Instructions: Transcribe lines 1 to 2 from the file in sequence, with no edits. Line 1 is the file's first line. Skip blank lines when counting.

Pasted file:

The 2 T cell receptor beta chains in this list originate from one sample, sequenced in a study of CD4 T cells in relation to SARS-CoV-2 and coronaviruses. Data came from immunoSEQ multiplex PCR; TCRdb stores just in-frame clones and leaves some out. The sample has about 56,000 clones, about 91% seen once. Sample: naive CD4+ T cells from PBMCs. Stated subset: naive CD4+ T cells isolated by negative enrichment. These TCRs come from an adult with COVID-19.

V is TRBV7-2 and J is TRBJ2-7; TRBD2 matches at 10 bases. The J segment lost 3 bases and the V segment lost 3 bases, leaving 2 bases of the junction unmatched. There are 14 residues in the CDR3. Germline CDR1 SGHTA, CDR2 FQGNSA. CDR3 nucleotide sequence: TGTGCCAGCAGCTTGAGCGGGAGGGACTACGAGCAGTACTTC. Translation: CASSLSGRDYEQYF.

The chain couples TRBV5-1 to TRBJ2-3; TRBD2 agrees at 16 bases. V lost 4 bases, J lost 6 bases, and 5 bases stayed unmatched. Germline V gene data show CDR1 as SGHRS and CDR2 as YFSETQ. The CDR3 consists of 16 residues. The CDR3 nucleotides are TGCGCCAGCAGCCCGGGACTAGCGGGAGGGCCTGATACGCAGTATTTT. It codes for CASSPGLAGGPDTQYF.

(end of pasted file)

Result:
The 2 T cell receptor beta chains in this list originate from one sample, sequenced in a study of CD4 T cells in relation to SARS-CoV-2 and coronaviruses. Data came from immunoSEQ multiplex PCR; TCRdb stores just in-frame clones and leaves some out. The sample has about 56,000 clones, about 91% seen once. Sample: naive CD4+ T cells from PBMCs. Stated subset: naive CD4+ T cells isolated by negative enrichment. These TCRs come from an adult with COVID-19.

V is TRBV7-2 and J is TRBJ2-7; TRBD2 matches at 10 bases. The J segment lost 3 bases and the V segment lost 3 bases, leaving 2 bases of the junction unmatched. There are 14 residues in the CDR3. Germline CDR1 SGHTA, CDR2 FQGNSA. CDR3 nucleotide sequence: TGTGCCAGCAGCTTGAGCGGGAGGGACTACGAGCAGTACTTC. Translation: CASSLSGRDYEQYF.